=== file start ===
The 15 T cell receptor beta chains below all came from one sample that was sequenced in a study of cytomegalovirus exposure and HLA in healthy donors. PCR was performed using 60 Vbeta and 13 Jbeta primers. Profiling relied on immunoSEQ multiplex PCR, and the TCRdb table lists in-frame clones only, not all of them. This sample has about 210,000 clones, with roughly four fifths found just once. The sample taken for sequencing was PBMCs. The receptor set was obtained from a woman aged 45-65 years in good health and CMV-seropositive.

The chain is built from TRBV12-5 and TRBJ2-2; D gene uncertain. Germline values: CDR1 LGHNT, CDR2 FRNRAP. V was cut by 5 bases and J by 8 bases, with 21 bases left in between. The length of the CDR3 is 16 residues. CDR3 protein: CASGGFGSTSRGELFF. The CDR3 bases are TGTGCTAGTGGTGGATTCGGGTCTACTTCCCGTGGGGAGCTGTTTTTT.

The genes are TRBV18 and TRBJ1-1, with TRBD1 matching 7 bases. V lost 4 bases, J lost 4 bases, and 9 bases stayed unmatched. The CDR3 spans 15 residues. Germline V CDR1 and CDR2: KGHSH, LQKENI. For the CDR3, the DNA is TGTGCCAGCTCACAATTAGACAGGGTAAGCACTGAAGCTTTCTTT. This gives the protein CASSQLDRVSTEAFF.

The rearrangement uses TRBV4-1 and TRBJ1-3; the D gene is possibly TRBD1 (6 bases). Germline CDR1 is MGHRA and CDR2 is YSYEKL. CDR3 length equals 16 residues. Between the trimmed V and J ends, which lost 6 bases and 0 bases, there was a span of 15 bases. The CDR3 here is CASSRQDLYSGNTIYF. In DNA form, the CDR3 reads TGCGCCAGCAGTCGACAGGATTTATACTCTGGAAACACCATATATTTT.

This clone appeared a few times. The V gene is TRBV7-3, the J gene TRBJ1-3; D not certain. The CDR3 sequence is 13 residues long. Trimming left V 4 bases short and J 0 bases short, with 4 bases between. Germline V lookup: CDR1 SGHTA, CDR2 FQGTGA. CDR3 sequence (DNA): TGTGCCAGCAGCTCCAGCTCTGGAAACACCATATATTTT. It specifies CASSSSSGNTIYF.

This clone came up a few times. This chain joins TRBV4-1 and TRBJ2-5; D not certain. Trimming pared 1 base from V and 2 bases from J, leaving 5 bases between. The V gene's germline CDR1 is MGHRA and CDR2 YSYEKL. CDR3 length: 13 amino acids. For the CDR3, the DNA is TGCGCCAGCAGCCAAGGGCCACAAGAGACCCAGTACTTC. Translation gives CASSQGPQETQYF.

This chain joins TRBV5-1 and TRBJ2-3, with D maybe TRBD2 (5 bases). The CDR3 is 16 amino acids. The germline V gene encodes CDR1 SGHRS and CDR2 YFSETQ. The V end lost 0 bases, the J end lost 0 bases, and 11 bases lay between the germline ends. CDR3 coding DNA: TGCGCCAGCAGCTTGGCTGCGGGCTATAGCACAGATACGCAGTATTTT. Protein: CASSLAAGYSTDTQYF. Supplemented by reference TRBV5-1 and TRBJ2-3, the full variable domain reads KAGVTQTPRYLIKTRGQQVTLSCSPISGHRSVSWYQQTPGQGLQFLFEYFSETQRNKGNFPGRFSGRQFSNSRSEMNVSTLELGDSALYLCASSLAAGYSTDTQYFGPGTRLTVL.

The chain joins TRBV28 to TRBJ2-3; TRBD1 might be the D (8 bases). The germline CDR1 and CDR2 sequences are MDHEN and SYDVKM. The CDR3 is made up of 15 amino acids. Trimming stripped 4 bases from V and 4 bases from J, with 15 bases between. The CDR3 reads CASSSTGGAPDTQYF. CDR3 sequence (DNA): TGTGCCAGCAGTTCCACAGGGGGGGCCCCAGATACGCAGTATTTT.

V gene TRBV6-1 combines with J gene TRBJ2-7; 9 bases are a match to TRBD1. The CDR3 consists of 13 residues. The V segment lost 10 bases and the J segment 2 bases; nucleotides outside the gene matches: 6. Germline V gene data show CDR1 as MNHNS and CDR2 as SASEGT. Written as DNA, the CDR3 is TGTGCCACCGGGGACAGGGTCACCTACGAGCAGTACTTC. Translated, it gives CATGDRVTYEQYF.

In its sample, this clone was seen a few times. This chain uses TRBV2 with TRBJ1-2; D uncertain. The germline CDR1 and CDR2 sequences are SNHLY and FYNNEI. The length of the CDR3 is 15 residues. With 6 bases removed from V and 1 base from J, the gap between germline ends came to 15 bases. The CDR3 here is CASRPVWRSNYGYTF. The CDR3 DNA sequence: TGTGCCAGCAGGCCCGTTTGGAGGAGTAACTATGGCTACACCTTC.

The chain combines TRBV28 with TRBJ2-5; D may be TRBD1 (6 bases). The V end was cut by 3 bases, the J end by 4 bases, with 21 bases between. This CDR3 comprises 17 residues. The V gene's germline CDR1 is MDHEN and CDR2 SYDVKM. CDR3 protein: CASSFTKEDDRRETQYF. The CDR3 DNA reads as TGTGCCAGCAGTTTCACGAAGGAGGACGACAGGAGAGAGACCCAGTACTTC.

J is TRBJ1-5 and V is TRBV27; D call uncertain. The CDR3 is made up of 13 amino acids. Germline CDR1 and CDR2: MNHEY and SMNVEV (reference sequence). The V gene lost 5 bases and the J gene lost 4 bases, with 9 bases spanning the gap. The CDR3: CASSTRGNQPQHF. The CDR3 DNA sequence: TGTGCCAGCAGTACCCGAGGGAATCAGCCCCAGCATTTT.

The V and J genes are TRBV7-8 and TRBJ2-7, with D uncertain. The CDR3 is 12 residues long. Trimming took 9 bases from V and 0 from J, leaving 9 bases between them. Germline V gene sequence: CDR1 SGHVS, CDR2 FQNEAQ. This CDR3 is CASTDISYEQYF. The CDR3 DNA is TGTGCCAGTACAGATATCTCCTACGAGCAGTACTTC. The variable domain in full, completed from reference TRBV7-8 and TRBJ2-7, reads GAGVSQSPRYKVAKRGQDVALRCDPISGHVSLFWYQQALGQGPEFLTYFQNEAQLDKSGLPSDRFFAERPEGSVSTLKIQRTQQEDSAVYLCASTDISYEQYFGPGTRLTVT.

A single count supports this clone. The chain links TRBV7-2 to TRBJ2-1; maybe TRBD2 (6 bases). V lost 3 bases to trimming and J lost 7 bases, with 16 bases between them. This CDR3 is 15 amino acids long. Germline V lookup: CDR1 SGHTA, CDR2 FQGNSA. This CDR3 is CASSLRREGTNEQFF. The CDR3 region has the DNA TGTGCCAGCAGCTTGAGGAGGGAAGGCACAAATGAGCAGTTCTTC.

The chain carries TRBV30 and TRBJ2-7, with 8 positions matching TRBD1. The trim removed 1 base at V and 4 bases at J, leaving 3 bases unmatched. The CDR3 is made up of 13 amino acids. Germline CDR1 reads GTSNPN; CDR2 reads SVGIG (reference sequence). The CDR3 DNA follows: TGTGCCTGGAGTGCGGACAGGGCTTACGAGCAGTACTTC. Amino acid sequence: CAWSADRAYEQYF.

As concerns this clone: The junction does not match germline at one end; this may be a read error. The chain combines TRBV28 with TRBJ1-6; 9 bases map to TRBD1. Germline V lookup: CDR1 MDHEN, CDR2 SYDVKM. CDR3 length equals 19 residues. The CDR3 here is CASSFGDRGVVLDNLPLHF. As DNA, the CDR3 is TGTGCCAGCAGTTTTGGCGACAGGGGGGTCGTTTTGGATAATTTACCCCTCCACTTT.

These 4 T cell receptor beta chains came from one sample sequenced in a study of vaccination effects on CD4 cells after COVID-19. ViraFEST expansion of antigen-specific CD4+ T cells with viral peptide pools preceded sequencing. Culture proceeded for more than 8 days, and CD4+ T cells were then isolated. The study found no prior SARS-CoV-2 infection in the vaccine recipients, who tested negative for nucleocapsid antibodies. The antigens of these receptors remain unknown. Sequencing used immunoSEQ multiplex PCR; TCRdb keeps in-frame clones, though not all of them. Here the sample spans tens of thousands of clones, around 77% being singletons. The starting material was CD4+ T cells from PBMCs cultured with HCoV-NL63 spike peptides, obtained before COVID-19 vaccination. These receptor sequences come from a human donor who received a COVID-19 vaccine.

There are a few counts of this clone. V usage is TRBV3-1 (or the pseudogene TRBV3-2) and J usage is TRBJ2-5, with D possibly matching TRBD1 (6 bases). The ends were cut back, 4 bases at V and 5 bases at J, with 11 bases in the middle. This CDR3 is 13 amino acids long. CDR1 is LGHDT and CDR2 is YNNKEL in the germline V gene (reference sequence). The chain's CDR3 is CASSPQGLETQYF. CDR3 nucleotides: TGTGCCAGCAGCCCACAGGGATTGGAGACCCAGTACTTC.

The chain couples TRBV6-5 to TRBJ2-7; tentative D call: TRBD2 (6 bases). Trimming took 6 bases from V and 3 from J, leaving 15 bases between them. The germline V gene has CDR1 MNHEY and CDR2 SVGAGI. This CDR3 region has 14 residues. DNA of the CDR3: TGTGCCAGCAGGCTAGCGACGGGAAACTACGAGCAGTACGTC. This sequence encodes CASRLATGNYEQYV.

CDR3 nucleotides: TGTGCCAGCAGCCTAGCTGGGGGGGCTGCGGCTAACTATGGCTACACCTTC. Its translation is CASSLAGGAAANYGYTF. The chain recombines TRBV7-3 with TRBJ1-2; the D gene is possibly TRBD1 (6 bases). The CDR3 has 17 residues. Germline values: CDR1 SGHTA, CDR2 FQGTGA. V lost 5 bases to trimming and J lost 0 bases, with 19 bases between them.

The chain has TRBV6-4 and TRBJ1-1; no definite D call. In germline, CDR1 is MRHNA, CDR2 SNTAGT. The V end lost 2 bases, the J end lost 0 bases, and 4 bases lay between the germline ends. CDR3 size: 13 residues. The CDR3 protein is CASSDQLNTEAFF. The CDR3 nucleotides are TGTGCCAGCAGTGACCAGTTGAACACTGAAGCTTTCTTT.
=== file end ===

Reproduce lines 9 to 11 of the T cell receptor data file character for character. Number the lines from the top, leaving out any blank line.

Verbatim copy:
V gene TRBV6-1 combines with J gene TRBJ2-7; 9 bases are a match to TRBD1. The CDR3 consists of 13 residues. The V segment lost 10 bases and the J segment 2 bases; nucleotides outside the gene matches: 6. Germline V gene data show CDR1 as MNHNS and CDR2 as SASEGT. Written as DNA, the CDR3 is TGTGCCACCGGGGACAGGGTCACCTACGAGCAGTACTTC. Translated, it gives CATGDRVTYEQYF.

In its sample, this clone was seen a few times. This chain uses TRBV2 with TRBJ1-2; D uncertain. The germline CDR1 and CDR2 sequences are SNHLY and FYNNEI. The length of the CDR3 is 15 residues. With 6 bases removed from V and 1 base from J, the gap between germline ends came to 15 bases. The CDR3 here is CASRPVWRSNYGYTF. The CDR3 DNA sequence: TGTGCCAGCAGGCCCGTTTGGAGGAGTAACTATGGCTACACCTTC.

The chain combines TRBV28 with TRBJ2-5; D may be TRBD1 (6 bases). The V end was cut by 3 bases, the J end by 4 bases, with 21 bases between. This CDR3 comprises 17 residues. The V gene's germline CDR1 is MDHEN and CDR2 SYDVKM. CDR3 protein: CASSFTKEDDRRETQYF. The CDR3 DNA reads as TGTGCCAGCAGTTTCACGAAGGAGGACGACAGGAGAGAGACCCAGTACTTC.